The corporate governance literature has shown a strong link between good governance practices and firm value. The mechanisms, however, that determine the choice of effective corporate governance and board arrangements in a changing global market are not well studied. In our new working paper “Governance Transfer Through Directors’ Foreign Board Experiences,” we examine one such potential mechanism—whether firms learn about corporate governance and board practices from their directors’ foreign board experiences.
Directors with international board experiences have access to a much larger and more diverse set of governance practices than directors who only sit on domestic firms’ boards. For example, … Read more
A wide body of literature emphasizes that venture capitalists focus on young private companies, generally in high-tech industries. However, contrary to this notion, we find that 29% of the firms that were backed by VCs prior to the IPO received additional VC funding within the first five years after the IPO, in a sample of IPOs between 1988 and 2010.
We find that this post-IPO VC financing is focused on companies with high information asymmetry and substantial growth opportunities. These companies might otherwise find it difficult to raise capital at a viable price (see, e.g., Myers and Majluf, 1984). In … Read more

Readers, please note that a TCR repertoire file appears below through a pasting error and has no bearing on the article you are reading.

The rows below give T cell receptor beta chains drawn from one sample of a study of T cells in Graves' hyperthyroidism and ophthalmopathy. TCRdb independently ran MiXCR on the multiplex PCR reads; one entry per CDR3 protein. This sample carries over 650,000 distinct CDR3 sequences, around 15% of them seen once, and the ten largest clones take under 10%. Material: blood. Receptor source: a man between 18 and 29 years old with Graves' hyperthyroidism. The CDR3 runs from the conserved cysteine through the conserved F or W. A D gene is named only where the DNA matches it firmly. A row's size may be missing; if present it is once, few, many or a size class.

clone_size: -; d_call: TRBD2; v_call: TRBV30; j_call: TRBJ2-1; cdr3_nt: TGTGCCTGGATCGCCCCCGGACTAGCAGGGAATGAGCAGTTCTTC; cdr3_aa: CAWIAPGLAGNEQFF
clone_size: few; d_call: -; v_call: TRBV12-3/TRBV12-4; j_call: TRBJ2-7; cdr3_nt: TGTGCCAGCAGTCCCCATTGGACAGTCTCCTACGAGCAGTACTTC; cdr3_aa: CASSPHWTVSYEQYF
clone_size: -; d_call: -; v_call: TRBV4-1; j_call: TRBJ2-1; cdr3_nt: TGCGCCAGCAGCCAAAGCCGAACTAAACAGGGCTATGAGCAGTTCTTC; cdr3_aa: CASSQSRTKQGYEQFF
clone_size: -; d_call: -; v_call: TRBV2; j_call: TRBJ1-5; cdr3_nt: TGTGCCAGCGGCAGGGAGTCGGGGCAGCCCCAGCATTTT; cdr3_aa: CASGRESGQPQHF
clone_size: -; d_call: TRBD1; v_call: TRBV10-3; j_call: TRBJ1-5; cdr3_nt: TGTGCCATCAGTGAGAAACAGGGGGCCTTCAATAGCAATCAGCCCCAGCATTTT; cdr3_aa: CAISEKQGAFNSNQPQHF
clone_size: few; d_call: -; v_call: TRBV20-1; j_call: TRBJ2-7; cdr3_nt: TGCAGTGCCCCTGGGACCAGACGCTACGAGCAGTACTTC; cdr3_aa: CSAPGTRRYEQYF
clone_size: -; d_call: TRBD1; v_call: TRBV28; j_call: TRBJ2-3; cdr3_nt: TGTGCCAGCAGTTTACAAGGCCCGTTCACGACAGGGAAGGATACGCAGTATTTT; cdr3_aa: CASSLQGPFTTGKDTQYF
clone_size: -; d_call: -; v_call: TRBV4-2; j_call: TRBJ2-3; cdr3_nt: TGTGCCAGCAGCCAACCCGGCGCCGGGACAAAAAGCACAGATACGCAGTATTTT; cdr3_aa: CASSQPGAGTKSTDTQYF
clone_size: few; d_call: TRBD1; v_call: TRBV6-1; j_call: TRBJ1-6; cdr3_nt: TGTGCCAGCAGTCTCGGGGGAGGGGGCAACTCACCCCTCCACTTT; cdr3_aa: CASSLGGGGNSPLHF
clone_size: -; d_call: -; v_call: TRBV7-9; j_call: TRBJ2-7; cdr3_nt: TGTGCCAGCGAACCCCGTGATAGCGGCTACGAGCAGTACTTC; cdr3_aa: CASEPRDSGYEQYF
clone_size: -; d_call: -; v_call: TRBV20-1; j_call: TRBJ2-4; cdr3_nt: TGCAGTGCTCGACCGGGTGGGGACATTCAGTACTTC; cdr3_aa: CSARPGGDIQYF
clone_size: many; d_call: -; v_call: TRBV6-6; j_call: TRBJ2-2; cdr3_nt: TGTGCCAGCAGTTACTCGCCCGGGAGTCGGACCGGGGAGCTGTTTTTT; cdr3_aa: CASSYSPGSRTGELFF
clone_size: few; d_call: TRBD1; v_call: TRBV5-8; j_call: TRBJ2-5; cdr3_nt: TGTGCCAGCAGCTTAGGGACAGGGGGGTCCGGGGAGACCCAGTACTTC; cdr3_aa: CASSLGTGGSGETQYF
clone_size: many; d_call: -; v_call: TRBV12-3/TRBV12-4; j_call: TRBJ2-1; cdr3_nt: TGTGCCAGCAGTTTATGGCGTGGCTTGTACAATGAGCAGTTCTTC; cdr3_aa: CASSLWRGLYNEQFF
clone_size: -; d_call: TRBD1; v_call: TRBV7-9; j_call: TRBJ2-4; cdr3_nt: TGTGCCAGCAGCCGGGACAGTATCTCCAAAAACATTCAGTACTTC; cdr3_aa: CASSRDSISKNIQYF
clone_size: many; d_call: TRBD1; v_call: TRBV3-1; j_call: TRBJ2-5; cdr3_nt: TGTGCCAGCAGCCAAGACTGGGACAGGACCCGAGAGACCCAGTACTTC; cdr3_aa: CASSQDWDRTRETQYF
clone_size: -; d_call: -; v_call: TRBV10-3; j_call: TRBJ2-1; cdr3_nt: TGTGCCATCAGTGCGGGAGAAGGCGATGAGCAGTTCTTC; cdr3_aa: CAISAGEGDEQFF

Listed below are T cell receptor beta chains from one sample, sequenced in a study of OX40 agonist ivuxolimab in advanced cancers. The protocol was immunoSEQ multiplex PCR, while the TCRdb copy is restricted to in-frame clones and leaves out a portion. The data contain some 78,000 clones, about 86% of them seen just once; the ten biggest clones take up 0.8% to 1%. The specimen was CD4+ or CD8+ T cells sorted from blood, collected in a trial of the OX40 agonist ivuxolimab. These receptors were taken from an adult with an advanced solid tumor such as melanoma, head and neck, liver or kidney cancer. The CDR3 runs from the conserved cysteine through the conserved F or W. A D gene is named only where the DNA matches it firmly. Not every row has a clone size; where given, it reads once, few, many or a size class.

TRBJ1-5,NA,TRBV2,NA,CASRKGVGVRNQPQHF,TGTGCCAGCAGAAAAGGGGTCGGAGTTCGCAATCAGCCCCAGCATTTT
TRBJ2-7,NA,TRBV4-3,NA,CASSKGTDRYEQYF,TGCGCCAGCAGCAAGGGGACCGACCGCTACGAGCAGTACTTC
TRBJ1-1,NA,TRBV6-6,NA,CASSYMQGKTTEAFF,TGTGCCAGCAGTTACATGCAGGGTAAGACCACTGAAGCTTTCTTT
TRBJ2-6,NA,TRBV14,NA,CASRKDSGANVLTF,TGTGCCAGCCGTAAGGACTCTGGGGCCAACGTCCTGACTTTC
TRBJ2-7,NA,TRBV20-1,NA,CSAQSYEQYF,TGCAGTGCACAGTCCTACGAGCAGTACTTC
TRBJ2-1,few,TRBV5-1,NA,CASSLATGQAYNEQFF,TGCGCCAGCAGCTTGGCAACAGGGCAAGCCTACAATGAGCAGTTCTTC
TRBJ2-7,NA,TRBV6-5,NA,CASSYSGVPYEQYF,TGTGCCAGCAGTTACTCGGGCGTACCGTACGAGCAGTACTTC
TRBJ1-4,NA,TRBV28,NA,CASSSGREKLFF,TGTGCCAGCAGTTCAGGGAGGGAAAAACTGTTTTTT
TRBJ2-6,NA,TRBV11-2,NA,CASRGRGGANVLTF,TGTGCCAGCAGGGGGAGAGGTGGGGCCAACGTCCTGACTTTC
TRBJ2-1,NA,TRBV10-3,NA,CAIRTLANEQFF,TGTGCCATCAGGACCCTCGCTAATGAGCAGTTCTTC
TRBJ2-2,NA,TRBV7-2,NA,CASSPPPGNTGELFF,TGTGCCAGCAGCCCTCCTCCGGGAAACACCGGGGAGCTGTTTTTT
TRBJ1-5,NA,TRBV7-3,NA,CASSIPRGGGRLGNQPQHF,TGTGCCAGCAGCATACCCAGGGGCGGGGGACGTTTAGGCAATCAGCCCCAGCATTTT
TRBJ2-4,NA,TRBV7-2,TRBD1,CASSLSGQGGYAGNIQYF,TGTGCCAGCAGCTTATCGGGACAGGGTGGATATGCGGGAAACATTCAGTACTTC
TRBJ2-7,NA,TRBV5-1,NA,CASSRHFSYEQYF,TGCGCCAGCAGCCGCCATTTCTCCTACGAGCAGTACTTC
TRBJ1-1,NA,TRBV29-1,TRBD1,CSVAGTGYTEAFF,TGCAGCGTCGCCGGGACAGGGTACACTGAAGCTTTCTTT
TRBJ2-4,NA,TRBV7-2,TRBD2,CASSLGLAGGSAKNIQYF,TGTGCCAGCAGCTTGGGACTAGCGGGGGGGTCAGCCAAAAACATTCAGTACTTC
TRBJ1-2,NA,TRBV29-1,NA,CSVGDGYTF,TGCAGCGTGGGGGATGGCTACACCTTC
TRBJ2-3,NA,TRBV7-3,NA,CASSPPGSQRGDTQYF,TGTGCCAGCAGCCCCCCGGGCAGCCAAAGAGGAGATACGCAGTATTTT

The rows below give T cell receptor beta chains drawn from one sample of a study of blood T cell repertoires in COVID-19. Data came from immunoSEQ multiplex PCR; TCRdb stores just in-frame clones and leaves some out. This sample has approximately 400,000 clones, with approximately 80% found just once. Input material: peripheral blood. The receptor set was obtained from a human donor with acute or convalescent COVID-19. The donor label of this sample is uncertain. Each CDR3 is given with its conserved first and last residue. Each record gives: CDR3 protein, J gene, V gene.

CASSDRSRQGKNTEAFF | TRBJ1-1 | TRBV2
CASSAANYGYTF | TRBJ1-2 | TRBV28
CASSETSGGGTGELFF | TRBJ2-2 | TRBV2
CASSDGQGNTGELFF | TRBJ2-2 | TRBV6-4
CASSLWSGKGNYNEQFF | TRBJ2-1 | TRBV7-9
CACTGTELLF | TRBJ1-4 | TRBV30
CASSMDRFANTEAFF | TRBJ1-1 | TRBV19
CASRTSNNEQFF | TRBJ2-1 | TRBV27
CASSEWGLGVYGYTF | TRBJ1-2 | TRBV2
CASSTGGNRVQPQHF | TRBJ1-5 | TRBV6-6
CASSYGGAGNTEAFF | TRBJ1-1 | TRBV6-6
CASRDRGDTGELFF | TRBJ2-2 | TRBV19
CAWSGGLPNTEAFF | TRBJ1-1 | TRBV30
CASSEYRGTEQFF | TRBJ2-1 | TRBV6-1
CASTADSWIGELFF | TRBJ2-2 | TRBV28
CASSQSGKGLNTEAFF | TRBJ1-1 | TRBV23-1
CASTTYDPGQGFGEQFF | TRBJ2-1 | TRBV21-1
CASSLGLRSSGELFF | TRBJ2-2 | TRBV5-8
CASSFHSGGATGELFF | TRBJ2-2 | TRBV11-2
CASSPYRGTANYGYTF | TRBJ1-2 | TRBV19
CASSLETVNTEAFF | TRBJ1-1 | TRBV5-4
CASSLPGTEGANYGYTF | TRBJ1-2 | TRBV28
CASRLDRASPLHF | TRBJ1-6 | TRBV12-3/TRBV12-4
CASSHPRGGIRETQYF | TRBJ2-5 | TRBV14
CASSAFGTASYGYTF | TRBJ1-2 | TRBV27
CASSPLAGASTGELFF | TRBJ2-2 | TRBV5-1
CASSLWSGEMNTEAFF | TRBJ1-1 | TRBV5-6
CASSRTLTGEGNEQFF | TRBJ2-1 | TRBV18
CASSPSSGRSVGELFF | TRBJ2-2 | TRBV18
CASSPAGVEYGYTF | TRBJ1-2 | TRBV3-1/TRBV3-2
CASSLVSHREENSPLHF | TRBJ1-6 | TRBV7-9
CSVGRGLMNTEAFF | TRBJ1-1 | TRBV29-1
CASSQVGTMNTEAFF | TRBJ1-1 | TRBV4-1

The tradeoffs between facilitating private contracting or imposing a one-size-fits-all solution by regulatory mandate are often unclear. In the field of corporate governance, predicting which approach would be more efficient is particularly complicated. Because the optimal level of shareholder rights may vary across firms, a universal public mandate may be a blunt solution when compared to private contracting. On the other hand, agency problems may impede private market forces, as when entrenched boards resist changes desired by shareholders.
In our new working paper, “Public versus Private Provision of Governance: The Case of Proxy Access,” we study a unique … Read more